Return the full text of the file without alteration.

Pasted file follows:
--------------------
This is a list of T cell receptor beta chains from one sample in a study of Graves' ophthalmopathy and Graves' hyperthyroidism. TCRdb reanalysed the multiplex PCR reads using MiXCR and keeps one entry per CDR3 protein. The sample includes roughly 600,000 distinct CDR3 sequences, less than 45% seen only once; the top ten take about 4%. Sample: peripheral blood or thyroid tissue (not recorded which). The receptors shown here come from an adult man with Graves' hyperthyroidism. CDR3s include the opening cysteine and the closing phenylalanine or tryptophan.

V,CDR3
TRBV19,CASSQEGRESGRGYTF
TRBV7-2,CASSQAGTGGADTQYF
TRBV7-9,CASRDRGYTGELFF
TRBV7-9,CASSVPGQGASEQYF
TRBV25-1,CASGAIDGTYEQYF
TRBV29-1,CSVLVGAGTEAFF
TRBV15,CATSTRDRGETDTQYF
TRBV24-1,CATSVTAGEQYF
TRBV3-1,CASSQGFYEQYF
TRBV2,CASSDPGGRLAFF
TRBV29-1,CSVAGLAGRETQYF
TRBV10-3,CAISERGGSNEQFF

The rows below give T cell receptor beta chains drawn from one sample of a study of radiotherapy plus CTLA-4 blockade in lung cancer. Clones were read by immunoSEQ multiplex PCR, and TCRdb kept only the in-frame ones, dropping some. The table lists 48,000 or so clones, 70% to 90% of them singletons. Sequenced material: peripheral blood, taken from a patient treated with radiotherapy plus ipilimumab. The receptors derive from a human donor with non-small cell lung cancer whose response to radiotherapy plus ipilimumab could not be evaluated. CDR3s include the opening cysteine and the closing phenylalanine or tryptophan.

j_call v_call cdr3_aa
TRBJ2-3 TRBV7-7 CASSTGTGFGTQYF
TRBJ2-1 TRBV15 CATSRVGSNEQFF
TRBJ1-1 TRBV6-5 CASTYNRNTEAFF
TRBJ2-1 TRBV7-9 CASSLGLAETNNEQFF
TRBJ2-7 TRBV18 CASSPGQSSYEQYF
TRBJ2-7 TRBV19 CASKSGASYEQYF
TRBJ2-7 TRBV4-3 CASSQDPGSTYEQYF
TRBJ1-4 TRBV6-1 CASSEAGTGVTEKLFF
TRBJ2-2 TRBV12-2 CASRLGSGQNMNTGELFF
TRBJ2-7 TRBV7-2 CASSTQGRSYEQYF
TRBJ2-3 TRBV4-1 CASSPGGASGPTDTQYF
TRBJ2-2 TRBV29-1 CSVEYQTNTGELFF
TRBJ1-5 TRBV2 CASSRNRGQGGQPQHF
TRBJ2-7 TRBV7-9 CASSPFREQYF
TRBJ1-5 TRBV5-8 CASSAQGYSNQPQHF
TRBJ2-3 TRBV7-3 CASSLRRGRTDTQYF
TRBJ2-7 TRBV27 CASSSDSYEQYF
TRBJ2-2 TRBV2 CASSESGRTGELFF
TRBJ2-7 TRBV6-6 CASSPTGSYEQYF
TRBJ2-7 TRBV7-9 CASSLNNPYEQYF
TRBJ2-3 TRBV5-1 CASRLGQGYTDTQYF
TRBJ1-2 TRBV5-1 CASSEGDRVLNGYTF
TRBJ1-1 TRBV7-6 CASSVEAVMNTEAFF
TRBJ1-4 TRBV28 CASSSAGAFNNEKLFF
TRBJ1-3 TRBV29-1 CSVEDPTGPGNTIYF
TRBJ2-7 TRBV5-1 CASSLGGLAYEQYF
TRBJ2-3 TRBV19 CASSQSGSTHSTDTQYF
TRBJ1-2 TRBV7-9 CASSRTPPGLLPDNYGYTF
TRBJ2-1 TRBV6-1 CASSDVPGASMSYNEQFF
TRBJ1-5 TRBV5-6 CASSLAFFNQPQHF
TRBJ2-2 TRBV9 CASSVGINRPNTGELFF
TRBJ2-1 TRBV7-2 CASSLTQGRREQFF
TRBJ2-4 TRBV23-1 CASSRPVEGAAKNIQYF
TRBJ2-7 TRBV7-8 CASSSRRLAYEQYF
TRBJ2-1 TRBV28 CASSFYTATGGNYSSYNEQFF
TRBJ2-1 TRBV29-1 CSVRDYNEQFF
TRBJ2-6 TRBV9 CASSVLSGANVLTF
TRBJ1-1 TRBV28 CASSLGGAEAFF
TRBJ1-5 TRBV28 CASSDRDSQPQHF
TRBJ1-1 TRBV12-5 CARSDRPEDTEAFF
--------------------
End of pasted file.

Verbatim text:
This is a list of T cell receptor beta chains from one sample in a study of Graves' ophthalmopathy and Graves' hyperthyroidism. TCRdb reanalysed the multiplex PCR reads using MiXCR and keeps one entry per CDR3 protein. The sample includes roughly 600,000 distinct CDR3 sequences, less than 45% seen only once; the top ten take about 4%. Sample: peripheral blood or thyroid tissue (not recorded which). The receptors shown here come from an adult man with Graves' hyperthyroidism. CDR3s include the opening cysteine and the closing phenylalanine or tryptophan.

V,CDR3
TRBV19,CASSQEGRESGRGYTF
TRBV7-2,CASSQAGTGGADTQYF
TRBV7-9,CASRDRGYTGELFF
TRBV7-9,CASSVPGQGASEQYF
TRBV25-1,CASGAIDGTYEQYF
TRBV29-1,CSVLVGAGTEAFF
TRBV15,CATSTRDRGETDTQYF
TRBV24-1,CATSVTAGEQYF
TRBV3-1,CASSQGFYEQYF
TRBV2,CASSDPGGRLAFF
TRBV29-1,CSVAGLAGRETQYF
TRBV10-3,CAISERGGSNEQFF

The rows below give T cell receptor beta chains drawn from one sample of a study of radiotherapy plus CTLA-4 blockade in lung cancer. Clones were read by immunoSEQ multiplex PCR, and TCRdb kept only the in-frame ones, dropping some. The table lists 48,000 or so clones, 70% to 90% of them singletons. Sequenced material: peripheral blood, taken from a patient treated with radiotherapy plus ipilimumab. The receptors derive from a human donor with non-small cell lung cancer whose response to radiotherapy plus ipilimumab could not be evaluated. CDR3s include the opening cysteine and the closing phenylalanine or tryptophan.

j_call v_call cdr3_aa
TRBJ2-3 TRBV7-7 CASSTGTGFGTQYF
TRBJ2-1 TRBV15 CATSRVGSNEQFF
TRBJ1-1 TRBV6-5 CASTYNRNTEAFF
TRBJ2-1 TRBV7-9 CASSLGLAETNNEQFF
TRBJ2-7 TRBV18 CASSPGQSSYEQYF
TRBJ2-7 TRBV19 CASKSGASYEQYF
TRBJ2-7 TRBV4-3 CASSQDPGSTYEQYF
TRBJ1-4 TRBV6-1 CASSEAGTGVTEKLFF
TRBJ2-2 TRBV12-2 CASRLGSGQNMNTGELFF
TRBJ2-7 TRBV7-2 CASSTQGRSYEQYF
TRBJ2-3 TRBV4-1 CASSPGGASGPTDTQYF
TRBJ2-2 TRBV29-1 CSVEYQTNTGELFF
TRBJ1-5 TRBV2 CASSRNRGQGGQPQHF
TRBJ2-7 TRBV7-9 CASSPFREQYF
TRBJ1-5 TRBV5-8 CASSAQGYSNQPQHF
TRBJ2-3 TRBV7-3 CASSLRRGRTDTQYF
TRBJ2-7 TRBV27 CASSSDSYEQYF
TRBJ2-2 TRBV2 CASSESGRTGELFF
TRBJ2-7 TRBV6-6 CASSPTGSYEQYF
TRBJ2-7 TRBV7-9 CASSLNNPYEQYF
TRBJ2-3 TRBV5-1 CASRLGQGYTDTQYF
TRBJ1-2 TRBV5-1 CASSEGDRVLNGYTF
TRBJ1-1 TRBV7-6 CASSVEAVMNTEAFF
TRBJ1-4 TRBV28 CASSSAGAFNNEKLFF
TRBJ1-3 TRBV29-1 CSVEDPTGPGNTIYF
TRBJ2-7 TRBV5-1 CASSLGGLAYEQYF
TRBJ2-3 TRBV19 CASSQSGSTHSTDTQYF
TRBJ1-2 TRBV7-9 CASSRTPPGLLPDNYGYTF
TRBJ2-1 TRBV6-1 CASSDVPGASMSYNEQFF
TRBJ1-5 TRBV5-6 CASSLAFFNQPQHF
TRBJ2-2 TRBV9 CASSVGINRPNTGELFF
TRBJ2-1 TRBV7-2 CASSLTQGRREQFF
TRBJ2-4 TRBV23-1 CASSRPVEGAAKNIQYF
TRBJ2-7 TRBV7-8 CASSSRRLAYEQYF
TRBJ2-1 TRBV28 CASSFYTATGGNYSSYNEQFF
TRBJ2-1 TRBV29-1 CSVRDYNEQFF
TRBJ2-6 TRBV9 CASSVLSGANVLTF
TRBJ1-1 TRBV28 CASSLGGAEAFF
TRBJ1-5 TRBV28 CASSDRDSQPQHF
TRBJ1-1 TRBV12-5 CARSDRPEDTEAFF